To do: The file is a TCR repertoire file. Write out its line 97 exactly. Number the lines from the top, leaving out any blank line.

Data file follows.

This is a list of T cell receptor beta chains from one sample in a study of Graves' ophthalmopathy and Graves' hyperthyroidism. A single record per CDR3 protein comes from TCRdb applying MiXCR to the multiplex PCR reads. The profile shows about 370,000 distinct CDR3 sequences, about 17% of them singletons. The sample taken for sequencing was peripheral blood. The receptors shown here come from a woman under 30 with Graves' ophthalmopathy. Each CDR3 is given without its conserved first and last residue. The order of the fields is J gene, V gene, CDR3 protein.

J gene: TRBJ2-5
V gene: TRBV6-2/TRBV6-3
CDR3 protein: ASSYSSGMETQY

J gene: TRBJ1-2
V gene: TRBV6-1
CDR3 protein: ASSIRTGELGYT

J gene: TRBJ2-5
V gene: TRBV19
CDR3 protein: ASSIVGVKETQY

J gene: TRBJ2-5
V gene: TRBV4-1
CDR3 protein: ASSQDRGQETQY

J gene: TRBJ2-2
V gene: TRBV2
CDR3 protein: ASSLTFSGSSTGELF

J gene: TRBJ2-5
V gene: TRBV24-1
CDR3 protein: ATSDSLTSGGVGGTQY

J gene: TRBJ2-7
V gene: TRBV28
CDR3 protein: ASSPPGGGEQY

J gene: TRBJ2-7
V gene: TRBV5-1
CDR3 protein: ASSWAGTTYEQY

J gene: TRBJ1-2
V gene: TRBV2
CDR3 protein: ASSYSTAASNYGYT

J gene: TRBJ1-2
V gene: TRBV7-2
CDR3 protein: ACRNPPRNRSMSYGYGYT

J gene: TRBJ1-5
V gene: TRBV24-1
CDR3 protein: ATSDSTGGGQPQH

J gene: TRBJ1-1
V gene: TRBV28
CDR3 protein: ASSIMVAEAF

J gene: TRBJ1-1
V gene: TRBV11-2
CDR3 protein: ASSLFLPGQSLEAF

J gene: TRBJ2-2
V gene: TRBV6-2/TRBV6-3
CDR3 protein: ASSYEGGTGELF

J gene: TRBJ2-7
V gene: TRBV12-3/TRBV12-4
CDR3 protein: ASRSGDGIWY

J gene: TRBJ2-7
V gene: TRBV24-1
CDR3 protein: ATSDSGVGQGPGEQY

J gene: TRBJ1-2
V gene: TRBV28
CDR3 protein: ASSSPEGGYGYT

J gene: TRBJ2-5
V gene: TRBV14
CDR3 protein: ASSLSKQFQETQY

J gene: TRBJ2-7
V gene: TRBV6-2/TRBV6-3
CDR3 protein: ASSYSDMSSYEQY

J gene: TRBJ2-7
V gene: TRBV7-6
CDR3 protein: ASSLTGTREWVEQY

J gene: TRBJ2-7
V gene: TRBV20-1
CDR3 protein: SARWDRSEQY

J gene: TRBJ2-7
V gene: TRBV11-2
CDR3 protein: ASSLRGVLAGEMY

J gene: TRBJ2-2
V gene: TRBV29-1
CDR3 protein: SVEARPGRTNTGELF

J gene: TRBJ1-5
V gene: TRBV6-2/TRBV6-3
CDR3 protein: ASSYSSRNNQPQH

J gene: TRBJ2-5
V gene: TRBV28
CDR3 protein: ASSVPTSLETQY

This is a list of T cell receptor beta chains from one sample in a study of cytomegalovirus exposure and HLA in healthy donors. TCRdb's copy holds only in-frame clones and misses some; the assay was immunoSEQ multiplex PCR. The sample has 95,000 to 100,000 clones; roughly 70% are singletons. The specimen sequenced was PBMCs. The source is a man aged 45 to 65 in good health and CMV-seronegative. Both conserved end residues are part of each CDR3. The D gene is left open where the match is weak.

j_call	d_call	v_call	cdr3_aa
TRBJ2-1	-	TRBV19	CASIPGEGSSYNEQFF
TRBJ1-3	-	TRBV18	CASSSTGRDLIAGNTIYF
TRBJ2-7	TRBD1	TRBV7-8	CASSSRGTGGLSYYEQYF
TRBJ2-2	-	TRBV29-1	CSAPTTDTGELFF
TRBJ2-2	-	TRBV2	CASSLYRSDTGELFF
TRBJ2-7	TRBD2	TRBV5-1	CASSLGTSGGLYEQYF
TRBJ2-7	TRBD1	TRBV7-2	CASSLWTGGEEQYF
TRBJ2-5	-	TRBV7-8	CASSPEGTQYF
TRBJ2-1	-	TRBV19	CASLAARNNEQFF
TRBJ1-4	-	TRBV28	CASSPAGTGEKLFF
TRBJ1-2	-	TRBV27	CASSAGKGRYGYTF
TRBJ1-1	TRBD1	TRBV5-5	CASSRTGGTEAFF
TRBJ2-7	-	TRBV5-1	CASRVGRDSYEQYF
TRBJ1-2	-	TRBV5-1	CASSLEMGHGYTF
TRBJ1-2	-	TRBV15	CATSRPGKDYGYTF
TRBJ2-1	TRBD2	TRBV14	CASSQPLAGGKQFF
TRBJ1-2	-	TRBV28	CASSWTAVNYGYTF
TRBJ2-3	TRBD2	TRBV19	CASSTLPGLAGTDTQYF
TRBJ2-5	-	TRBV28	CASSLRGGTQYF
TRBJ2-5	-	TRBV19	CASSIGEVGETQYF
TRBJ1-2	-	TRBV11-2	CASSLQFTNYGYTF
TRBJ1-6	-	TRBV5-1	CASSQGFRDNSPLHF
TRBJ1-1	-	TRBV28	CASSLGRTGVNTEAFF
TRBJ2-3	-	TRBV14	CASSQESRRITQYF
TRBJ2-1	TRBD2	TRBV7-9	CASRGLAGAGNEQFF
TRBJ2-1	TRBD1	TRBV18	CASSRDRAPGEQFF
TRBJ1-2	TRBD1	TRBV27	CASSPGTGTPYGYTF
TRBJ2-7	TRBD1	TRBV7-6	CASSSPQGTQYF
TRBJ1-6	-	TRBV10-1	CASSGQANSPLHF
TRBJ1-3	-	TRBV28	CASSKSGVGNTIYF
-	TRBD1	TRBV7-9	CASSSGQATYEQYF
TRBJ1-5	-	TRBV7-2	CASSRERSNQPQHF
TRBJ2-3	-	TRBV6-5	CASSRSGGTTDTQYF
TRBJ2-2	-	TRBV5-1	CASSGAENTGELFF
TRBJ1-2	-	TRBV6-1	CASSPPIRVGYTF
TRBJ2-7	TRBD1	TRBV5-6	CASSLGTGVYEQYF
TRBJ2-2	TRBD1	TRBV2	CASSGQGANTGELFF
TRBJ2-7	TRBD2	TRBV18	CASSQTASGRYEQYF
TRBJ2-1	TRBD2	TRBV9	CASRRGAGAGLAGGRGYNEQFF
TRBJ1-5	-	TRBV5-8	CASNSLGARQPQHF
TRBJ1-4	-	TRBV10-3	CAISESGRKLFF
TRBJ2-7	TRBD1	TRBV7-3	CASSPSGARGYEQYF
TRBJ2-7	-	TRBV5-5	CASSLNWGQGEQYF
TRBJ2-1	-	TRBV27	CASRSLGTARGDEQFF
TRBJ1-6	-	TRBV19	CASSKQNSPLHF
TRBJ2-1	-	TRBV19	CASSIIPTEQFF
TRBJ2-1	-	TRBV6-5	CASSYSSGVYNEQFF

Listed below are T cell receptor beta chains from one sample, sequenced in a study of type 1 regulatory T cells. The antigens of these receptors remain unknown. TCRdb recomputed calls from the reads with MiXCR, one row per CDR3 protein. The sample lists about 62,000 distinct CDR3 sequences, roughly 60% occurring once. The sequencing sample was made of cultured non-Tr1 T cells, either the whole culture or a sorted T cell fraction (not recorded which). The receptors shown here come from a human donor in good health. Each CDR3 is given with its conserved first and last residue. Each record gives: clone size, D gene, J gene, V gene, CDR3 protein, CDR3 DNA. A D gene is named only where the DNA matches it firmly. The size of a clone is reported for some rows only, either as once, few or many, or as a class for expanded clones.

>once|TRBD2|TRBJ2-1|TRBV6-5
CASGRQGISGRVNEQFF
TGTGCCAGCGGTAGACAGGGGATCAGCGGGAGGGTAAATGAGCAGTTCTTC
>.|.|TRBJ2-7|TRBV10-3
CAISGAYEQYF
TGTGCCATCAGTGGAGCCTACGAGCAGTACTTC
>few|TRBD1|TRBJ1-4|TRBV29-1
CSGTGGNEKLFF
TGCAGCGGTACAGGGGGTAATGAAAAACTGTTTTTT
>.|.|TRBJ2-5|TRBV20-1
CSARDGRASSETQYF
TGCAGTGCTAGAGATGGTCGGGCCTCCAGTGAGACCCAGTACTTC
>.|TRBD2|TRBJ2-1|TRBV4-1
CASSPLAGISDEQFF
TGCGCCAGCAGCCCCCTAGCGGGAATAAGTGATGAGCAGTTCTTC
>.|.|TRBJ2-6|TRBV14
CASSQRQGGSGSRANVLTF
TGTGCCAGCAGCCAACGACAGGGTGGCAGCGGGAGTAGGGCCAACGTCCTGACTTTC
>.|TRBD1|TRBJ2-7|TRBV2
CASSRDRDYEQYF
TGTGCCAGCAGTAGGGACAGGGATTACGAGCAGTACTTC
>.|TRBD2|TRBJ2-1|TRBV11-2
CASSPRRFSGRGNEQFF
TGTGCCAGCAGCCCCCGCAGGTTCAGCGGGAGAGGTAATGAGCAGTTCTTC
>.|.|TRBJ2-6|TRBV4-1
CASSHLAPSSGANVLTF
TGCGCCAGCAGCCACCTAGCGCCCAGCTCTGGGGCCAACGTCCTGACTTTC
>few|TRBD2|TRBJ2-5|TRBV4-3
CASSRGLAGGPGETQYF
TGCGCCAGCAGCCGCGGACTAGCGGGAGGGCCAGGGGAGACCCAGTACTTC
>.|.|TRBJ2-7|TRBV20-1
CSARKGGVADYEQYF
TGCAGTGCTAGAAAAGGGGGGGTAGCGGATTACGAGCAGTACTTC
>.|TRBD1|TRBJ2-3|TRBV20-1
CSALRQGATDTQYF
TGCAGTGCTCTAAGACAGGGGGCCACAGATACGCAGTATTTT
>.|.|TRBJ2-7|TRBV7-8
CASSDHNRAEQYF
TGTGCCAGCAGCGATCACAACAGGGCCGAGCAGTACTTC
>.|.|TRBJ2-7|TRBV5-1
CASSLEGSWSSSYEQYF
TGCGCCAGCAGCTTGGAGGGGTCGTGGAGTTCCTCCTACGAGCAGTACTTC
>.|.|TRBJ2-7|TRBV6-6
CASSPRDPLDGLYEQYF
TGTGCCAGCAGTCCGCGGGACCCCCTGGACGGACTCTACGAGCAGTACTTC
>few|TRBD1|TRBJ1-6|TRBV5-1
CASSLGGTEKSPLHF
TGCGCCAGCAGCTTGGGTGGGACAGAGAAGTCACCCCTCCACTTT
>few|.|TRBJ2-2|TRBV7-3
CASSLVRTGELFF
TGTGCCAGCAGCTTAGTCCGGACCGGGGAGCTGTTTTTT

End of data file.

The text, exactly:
TRBJ2-5	-	TRBV28	CASSLRGGTQYF